2. According to Michael McGlade’s obituary in the Perth Courier, four other siblings died and were buried in Armagh.
  3.  Michael McGlade’s brother John had been living in Perth since about 1851.
  4.  The family can be found in Pittsburgh by 1910.

Ottawa Teacher’s College, ca. 1961

After moving from Perth to Ottawa when she was about 16 years old, my mother attended two Ottawa schools: 1). Notre Dame Convent School (south side of Gloucester Street,near Metcalfe), where she completed high school; and 2). The Ottawa Teacher’s College (northeast corner of Elgin and Lisgar Streets).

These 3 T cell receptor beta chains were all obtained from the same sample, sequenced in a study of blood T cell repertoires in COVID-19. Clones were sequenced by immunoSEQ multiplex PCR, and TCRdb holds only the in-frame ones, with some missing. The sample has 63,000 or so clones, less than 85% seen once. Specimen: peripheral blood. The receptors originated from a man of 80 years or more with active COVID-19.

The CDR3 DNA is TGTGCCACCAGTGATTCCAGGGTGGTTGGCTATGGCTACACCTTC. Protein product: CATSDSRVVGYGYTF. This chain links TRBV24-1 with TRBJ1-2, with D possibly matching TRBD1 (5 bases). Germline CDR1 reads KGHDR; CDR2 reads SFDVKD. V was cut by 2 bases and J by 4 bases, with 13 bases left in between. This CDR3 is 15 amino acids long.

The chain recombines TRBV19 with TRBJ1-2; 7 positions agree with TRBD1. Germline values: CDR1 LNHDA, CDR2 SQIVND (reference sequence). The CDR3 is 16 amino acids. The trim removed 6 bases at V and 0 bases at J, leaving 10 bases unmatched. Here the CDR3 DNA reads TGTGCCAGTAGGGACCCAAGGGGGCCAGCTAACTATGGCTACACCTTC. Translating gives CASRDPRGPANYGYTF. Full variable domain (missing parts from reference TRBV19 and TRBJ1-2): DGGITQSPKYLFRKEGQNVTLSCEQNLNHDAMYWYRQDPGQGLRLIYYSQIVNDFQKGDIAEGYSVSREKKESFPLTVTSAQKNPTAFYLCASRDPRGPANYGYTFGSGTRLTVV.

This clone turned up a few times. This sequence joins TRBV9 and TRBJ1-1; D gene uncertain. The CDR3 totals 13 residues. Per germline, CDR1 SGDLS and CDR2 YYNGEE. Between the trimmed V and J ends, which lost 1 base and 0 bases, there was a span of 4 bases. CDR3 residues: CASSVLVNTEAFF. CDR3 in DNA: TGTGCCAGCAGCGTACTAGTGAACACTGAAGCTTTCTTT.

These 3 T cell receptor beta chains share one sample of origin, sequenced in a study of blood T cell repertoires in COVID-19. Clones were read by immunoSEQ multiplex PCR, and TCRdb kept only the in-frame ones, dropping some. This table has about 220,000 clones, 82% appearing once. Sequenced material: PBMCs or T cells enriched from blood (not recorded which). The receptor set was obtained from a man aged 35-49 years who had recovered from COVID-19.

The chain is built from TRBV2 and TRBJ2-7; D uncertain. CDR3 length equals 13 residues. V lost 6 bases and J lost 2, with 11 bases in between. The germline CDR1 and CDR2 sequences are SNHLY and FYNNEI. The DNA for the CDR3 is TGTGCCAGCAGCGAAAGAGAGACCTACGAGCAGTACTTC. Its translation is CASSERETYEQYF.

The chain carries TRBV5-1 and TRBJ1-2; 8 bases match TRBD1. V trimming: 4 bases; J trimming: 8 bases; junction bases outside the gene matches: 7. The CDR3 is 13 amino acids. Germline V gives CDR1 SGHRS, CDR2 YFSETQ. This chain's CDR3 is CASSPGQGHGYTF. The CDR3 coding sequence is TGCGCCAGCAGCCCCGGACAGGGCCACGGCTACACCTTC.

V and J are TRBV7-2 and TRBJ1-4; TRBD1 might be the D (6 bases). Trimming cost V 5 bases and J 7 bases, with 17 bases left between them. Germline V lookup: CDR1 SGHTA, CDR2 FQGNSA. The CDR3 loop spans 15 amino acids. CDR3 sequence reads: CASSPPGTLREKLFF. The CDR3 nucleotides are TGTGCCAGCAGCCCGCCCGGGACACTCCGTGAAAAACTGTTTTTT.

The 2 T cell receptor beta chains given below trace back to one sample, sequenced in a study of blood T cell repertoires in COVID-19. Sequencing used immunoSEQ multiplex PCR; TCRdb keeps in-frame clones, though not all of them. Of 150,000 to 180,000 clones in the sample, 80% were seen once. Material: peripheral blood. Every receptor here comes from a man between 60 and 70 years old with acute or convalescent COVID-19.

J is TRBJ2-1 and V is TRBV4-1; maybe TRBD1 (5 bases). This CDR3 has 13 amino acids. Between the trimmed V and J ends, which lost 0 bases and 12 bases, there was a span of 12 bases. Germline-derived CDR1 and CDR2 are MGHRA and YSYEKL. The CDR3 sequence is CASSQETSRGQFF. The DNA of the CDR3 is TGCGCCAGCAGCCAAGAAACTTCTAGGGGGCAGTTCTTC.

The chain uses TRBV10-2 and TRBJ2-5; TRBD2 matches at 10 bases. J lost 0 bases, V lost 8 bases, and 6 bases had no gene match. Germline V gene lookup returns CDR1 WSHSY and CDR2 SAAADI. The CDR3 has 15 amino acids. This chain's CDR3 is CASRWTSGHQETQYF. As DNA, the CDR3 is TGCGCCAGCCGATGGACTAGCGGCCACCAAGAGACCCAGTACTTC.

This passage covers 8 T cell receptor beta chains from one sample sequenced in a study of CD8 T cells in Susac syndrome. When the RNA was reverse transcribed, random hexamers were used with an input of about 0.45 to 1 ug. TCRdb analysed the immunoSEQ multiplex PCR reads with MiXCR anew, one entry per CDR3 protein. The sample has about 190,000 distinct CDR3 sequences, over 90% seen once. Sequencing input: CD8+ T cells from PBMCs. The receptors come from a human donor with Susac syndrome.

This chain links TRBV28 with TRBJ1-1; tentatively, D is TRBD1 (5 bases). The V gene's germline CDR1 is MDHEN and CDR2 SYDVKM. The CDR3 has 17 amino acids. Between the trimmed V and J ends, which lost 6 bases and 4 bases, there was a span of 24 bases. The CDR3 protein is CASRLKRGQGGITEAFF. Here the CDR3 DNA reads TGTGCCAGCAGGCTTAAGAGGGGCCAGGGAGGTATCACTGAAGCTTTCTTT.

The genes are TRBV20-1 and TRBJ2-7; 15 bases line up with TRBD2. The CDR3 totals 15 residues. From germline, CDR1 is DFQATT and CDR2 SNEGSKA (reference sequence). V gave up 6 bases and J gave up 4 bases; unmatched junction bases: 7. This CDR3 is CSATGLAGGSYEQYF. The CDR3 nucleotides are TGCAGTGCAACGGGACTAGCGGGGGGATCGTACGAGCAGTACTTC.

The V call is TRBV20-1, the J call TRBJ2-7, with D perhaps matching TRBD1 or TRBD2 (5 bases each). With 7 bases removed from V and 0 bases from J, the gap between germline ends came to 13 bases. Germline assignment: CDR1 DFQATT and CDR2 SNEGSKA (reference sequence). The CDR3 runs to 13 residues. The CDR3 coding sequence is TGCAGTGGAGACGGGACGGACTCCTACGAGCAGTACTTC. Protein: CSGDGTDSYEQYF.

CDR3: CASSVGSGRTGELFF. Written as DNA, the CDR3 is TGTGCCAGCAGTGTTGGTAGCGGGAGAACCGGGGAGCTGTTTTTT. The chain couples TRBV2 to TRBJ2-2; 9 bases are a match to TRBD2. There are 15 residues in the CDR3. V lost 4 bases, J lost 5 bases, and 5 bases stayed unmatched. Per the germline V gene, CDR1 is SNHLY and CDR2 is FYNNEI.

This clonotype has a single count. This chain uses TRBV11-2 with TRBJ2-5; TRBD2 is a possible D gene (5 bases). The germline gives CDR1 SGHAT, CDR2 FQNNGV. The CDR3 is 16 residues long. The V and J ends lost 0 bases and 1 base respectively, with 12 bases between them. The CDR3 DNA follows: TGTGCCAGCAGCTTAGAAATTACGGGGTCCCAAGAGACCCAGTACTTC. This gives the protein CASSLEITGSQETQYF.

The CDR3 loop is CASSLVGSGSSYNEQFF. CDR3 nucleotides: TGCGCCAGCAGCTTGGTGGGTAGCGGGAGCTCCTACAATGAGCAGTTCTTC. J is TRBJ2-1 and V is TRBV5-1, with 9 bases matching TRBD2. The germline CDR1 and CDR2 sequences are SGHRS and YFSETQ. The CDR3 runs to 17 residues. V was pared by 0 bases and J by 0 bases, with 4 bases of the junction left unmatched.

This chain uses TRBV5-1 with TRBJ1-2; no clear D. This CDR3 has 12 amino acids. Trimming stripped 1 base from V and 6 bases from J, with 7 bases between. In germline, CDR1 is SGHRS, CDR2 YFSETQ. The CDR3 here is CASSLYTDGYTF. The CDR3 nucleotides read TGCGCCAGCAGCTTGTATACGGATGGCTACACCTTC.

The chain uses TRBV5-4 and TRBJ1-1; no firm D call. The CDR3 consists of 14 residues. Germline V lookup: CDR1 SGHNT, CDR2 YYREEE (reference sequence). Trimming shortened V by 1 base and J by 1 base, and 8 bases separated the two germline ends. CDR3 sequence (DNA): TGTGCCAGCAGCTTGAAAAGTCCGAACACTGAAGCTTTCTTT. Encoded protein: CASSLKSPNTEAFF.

This is my mother’s class at The Ottawa Teacher’s College. I believe it was taken in 1960 or 1961. My mother (Catherine Frances McGlade, 1939-2012) is in the back row, first from the left.

Ottawa Teacher's College, ca. 1961

Ottawa Teacher’s College, ca. 1961

Note the variations in skirt length in the above photo. This looks like the transition from the 1950s to the 1960s!

On the back of the photograph are some autographs of her fellow students:

mcglade catherine teacherscollege signatures

Who was John English?

And was he English, Irish, or French?1

Headstone for Ann McGlade (1863-1889), St. John the Baptist Roman Catholic Cemetery, Perth, Lanark County, Ontario

Headstone for Ann McGlade (1863-1889), St. John the Baptist Roman Catholic Cemetery, Perth, Lanark County, Ontario

When Annie McGlade died on 21 April 1889, at the age of 25, she was buried at St. John the Baptist RC Cemetery in Perth (Lanark Co., Ontario). Her headstone identifies her as “Annie McGlade Wife of John English.”